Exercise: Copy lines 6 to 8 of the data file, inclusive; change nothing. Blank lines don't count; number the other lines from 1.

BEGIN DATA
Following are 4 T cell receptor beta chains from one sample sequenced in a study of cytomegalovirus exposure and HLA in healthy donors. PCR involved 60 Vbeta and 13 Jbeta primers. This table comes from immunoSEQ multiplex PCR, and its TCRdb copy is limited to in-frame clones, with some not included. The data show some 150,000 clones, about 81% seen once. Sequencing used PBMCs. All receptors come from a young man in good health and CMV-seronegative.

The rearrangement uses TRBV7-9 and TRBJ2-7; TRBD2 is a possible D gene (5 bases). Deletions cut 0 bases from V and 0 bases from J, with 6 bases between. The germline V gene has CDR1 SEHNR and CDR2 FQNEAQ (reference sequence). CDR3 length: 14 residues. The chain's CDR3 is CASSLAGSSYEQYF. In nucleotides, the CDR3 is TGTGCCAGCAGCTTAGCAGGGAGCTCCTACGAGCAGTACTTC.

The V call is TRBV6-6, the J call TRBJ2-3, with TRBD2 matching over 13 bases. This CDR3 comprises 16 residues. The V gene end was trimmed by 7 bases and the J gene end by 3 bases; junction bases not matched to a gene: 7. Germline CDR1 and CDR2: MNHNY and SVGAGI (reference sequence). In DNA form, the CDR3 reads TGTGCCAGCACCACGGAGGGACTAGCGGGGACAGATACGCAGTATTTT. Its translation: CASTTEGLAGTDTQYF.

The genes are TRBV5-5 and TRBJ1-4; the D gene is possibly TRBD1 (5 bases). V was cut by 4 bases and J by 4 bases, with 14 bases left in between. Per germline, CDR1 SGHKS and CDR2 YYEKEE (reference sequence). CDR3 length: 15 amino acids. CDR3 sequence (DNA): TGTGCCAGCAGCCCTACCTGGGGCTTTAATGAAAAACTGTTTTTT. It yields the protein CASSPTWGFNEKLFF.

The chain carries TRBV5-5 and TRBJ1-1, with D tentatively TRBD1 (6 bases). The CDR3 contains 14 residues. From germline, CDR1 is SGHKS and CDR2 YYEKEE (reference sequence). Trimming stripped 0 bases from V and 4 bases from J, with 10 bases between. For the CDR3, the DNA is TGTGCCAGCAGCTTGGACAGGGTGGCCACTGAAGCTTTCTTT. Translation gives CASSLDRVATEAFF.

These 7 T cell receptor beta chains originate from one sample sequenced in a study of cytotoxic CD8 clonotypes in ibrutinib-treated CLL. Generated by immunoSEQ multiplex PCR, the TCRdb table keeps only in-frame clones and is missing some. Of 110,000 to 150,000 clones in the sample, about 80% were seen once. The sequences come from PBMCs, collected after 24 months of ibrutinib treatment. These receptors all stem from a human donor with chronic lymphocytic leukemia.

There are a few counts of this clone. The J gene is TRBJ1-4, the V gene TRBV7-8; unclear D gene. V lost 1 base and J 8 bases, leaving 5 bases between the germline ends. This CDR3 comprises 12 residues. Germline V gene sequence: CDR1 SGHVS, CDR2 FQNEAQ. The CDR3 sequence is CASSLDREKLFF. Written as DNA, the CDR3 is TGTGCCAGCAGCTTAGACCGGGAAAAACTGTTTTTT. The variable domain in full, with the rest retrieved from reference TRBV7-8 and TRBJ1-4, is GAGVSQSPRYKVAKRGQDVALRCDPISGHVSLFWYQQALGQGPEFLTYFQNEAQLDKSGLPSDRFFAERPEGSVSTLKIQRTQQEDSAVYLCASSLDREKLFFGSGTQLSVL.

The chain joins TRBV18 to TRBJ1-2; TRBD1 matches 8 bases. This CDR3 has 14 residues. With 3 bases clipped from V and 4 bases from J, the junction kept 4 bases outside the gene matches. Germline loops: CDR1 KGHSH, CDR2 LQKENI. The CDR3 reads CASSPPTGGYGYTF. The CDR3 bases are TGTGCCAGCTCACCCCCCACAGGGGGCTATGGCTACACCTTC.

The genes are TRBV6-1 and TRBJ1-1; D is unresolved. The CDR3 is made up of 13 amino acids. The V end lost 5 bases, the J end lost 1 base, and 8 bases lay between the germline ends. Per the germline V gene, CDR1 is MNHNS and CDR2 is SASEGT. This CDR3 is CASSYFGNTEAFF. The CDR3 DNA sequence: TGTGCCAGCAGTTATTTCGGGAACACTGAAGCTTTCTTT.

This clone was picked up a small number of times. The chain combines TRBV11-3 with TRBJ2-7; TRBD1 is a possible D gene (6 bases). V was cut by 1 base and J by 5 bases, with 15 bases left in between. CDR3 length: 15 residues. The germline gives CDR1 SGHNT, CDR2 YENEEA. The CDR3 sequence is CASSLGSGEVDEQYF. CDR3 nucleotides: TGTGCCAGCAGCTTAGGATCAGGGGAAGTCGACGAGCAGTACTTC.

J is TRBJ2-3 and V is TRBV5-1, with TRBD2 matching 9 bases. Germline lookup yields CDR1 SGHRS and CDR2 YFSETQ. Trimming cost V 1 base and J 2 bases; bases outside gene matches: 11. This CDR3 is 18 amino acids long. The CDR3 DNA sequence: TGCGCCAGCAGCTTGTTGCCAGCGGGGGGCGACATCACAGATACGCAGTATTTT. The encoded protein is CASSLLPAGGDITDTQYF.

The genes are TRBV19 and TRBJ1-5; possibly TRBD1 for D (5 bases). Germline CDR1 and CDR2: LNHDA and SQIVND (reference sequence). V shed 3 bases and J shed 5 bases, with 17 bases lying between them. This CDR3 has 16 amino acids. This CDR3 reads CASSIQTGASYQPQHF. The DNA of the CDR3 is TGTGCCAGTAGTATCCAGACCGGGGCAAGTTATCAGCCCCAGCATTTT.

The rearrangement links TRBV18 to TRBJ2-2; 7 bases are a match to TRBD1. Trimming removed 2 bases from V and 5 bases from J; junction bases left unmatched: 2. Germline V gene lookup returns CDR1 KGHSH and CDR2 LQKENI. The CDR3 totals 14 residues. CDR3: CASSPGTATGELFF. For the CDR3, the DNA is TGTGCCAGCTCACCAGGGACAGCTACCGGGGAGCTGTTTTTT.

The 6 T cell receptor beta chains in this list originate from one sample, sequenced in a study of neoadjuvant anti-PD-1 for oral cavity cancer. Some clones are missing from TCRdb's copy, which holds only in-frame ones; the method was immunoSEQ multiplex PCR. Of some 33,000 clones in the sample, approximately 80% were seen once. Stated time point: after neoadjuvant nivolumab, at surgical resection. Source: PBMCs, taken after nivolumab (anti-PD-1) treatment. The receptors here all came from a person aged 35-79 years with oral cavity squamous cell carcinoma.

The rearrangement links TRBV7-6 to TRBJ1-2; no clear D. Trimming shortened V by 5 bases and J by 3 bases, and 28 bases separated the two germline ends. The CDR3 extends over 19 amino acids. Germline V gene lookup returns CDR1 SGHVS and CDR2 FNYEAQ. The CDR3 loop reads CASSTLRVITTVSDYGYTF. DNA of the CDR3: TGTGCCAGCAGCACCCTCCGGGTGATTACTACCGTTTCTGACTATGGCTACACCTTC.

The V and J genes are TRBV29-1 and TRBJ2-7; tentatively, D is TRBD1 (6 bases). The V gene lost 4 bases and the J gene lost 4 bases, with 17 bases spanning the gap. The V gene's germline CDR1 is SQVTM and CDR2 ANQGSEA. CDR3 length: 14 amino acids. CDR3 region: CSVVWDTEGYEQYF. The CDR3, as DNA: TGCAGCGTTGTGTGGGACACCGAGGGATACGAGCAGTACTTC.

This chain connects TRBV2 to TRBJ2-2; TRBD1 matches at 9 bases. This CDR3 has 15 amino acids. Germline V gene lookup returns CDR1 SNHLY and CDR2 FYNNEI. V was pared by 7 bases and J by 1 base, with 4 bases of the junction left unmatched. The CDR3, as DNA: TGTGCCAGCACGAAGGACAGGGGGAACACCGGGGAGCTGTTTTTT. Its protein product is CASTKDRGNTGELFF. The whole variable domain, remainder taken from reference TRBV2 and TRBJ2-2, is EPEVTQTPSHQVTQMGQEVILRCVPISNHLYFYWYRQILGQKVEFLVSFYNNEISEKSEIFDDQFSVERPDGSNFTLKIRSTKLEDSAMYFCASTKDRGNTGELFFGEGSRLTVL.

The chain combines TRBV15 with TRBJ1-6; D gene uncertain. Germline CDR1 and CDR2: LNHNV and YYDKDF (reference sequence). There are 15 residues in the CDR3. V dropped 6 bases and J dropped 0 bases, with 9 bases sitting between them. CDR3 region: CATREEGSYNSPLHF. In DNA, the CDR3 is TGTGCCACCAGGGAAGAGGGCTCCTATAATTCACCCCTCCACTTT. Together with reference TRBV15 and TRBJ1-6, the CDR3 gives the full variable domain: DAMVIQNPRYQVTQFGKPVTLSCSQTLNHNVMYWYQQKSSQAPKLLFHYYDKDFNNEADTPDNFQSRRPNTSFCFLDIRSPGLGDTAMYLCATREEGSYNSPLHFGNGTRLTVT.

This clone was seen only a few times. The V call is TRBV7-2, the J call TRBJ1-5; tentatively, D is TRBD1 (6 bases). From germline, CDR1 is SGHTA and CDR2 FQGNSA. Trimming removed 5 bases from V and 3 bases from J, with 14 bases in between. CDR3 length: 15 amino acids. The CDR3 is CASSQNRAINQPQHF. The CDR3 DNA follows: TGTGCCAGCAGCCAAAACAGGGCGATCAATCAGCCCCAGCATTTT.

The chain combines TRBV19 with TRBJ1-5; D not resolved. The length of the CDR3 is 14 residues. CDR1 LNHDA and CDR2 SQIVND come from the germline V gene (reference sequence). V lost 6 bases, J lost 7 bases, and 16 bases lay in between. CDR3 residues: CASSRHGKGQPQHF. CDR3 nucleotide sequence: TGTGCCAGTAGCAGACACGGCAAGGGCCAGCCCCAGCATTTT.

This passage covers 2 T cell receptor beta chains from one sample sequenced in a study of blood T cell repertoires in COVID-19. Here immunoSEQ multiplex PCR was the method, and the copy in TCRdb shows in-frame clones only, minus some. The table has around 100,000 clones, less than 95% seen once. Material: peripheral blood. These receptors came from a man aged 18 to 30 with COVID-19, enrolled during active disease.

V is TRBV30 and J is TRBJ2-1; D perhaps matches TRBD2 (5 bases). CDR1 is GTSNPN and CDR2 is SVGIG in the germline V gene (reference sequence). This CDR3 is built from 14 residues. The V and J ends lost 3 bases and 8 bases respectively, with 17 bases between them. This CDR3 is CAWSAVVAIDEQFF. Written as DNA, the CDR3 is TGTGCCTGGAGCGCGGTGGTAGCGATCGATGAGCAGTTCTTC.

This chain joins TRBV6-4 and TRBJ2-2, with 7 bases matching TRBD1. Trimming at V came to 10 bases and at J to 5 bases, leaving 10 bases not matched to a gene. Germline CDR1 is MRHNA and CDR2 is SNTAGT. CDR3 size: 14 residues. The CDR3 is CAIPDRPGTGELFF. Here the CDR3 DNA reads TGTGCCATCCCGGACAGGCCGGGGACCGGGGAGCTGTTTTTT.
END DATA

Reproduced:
These 7 T cell receptor beta chains originate from one sample sequenced in a study of cytotoxic CD8 clonotypes in ibrutinib-treated CLL. Generated by immunoSEQ multiplex PCR, the TCRdb table keeps only in-frame clones and is missing some. Of 110,000 to 150,000 clones in the sample, about 80% were seen once. The sequences come from PBMCs, collected after 24 months of ibrutinib treatment. These receptors all stem from a human donor with chronic lymphocytic leukemia.

There are a few counts of this clone. The J gene is TRBJ1-4, the V gene TRBV7-8; unclear D gene. V lost 1 base and J 8 bases, leaving 5 bases between the germline ends. This CDR3 comprises 12 residues. Germline V gene sequence: CDR1 SGHVS, CDR2 FQNEAQ. The CDR3 sequence is CASSLDREKLFF. Written as DNA, the CDR3 is TGTGCCAGCAGCTTAGACCGGGAAAAACTGTTTTTT. The variable domain in full, with the rest retrieved from reference TRBV7-8 and TRBJ1-4, is GAGVSQSPRYKVAKRGQDVALRCDPISGHVSLFWYQQALGQGPEFLTYFQNEAQLDKSGLPSDRFFAERPEGSVSTLKIQRTQQEDSAVYLCASSLDREKLFFGSGTQLSVL.

The chain joins TRBV18 to TRBJ1-2; TRBD1 matches 8 bases. This CDR3 has 14 residues. With 3 bases clipped from V and 4 bases from J, the junction kept 4 bases outside the gene matches. Germline loops: CDR1 KGHSH, CDR2 LQKENI. The CDR3 reads CASSPPTGGYGYTF. The CDR3 bases are TGTGCCAGCTCACCCCCCACAGGGGGCTATGGCTACACCTTC.